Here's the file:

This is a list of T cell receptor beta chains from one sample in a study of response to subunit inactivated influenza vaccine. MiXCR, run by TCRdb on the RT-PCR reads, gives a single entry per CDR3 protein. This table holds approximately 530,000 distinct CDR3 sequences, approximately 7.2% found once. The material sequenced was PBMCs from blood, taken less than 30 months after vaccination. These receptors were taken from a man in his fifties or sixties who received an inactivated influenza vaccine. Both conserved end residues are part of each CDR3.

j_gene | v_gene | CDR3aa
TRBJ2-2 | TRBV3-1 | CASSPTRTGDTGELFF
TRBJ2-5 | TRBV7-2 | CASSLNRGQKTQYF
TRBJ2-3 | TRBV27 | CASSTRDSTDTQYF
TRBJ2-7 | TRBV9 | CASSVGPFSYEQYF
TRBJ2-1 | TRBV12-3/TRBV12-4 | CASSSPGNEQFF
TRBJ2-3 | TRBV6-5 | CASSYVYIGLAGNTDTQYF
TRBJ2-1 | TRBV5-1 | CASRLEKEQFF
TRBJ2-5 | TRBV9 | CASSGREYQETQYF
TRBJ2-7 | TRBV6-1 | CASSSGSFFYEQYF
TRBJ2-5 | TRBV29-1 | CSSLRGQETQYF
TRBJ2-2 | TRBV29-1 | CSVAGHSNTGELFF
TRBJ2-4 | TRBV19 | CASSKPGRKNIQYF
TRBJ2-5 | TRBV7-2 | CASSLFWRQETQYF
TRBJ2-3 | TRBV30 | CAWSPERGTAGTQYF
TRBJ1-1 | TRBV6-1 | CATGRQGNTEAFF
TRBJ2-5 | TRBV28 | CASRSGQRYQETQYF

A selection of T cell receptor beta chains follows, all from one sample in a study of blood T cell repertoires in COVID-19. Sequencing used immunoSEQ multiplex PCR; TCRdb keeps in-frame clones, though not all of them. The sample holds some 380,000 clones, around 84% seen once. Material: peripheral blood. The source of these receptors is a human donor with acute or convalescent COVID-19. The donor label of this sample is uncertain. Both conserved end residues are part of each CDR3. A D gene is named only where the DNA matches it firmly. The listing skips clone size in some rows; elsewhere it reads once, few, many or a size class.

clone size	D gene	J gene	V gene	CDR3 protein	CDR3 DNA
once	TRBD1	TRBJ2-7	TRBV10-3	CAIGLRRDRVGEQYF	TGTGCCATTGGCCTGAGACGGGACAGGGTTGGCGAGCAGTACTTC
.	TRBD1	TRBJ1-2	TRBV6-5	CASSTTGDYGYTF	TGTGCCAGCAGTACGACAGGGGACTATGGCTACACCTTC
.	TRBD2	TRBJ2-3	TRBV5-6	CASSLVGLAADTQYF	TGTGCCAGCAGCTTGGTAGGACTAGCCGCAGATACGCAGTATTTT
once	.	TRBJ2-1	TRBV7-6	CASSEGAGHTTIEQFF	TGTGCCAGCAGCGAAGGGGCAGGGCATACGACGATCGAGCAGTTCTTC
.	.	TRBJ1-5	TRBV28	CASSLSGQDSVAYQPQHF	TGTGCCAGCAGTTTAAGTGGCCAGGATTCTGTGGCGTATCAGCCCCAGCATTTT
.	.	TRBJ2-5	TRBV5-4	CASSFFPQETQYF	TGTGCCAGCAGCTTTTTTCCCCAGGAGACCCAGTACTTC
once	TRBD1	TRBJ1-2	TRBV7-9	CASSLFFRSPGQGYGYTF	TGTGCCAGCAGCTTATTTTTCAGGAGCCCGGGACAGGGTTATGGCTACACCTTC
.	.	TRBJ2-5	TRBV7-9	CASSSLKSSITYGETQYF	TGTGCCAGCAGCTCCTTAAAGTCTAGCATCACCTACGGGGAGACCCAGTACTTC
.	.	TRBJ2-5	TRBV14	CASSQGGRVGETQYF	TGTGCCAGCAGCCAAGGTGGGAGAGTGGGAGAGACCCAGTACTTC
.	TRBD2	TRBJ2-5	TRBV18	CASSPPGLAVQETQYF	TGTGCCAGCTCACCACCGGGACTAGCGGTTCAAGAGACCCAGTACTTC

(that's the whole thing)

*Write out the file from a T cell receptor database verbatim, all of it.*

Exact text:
This is a list of T cell receptor beta chains from one sample in a study of response to subunit inactivated influenza vaccine. MiXCR, run by TCRdb on the RT-PCR reads, gives a single entry per CDR3 protein. This table holds approximately 530,000 distinct CDR3 sequences, approximately 7.2% found once. The material sequenced was PBMCs from blood, taken less than 30 months after vaccination. These receptors were taken from a man in his fifties or sixties who received an inactivated influenza vaccine. Both conserved end residues are part of each CDR3.

j_gene | v_gene | CDR3aa
TRBJ2-2 | TRBV3-1 | CASSPTRTGDTGELFF
TRBJ2-5 | TRBV7-2 | CASSLNRGQKTQYF
TRBJ2-3 | TRBV27 | CASSTRDSTDTQYF
TRBJ2-7 | TRBV9 | CASSVGPFSYEQYF
TRBJ2-1 | TRBV12-3/TRBV12-4 | CASSSPGNEQFF
TRBJ2-3 | TRBV6-5 | CASSYVYIGLAGNTDTQYF
TRBJ2-1 | TRBV5-1 | CASRLEKEQFF
TRBJ2-5 | TRBV9 | CASSGREYQETQYF
TRBJ2-7 | TRBV6-1 | CASSSGSFFYEQYF
TRBJ2-5 | TRBV29-1 | CSSLRGQETQYF
TRBJ2-2 | TRBV29-1 | CSVAGHSNTGELFF
TRBJ2-4 | TRBV19 | CASSKPGRKNIQYF
TRBJ2-5 | TRBV7-2 | CASSLFWRQETQYF
TRBJ2-3 | TRBV30 | CAWSPERGTAGTQYF
TRBJ1-1 | TRBV6-1 | CATGRQGNTEAFF
TRBJ2-5 | TRBV28 | CASRSGQRYQETQYF

A selection of T cell receptor beta chains follows, all from one sample in a study of blood T cell repertoires in COVID-19. Sequencing used immunoSEQ multiplex PCR; TCRdb keeps in-frame clones, though not all of them. The sample holds some 380,000 clones, around 84% seen once. Material: peripheral blood. The source of these receptors is a human donor with acute or convalescent COVID-19. The donor label of this sample is uncertain. Both conserved end residues are part of each CDR3. A D gene is named only where the DNA matches it firmly. The listing skips clone size in some rows; elsewhere it reads once, few, many or a size class.

clone size	D gene	J gene	V gene	CDR3 protein	CDR3 DNA
once	TRBD1	TRBJ2-7	TRBV10-3	CAIGLRRDRVGEQYF	TGTGCCATTGGCCTGAGACGGGACAGGGTTGGCGAGCAGTACTTC
.	TRBD1	TRBJ1-2	TRBV6-5	CASSTTGDYGYTF	TGTGCCAGCAGTACGACAGGGGACTATGGCTACACCTTC
.	TRBD2	TRBJ2-3	TRBV5-6	CASSLVGLAADTQYF	TGTGCCAGCAGCTTGGTAGGACTAGCCGCAGATACGCAGTATTTT
once	.	TRBJ2-1	TRBV7-6	CASSEGAGHTTIEQFF	TGTGCCAGCAGCGAAGGGGCAGGGCATACGACGATCGAGCAGTTCTTC
.	.	TRBJ1-5	TRBV28	CASSLSGQDSVAYQPQHF	TGTGCCAGCAGTTTAAGTGGCCAGGATTCTGTGGCGTATCAGCCCCAGCATTTT
.	.	TRBJ2-5	TRBV5-4	CASSFFPQETQYF	TGTGCCAGCAGCTTTTTTCCCCAGGAGACCCAGTACTTC
once	TRBD1	TRBJ1-2	TRBV7-9	CASSLFFRSPGQGYGYTF	TGTGCCAGCAGCTTATTTTTCAGGAGCCCGGGACAGGGTTATGGCTACACCTTC
.	.	TRBJ2-5	TRBV7-9	CASSSLKSSITYGETQYF	TGTGCCAGCAGCTCCTTAAAGTCTAGCATCACCTACGGGGAGACCCAGTACTTC
.	.	TRBJ2-5	TRBV14	CASSQGGRVGETQYF	TGTGCCAGCAGCCAAGGTGGGAGAGTGGGAGAGACCCAGTACTTC
.	TRBD2	TRBJ2-5	TRBV18	CASSPPGLAVQETQYF	TGTGCCAGCTCACCACCGGGACTAGCGGTTCAAGAGACCCAGTACTTC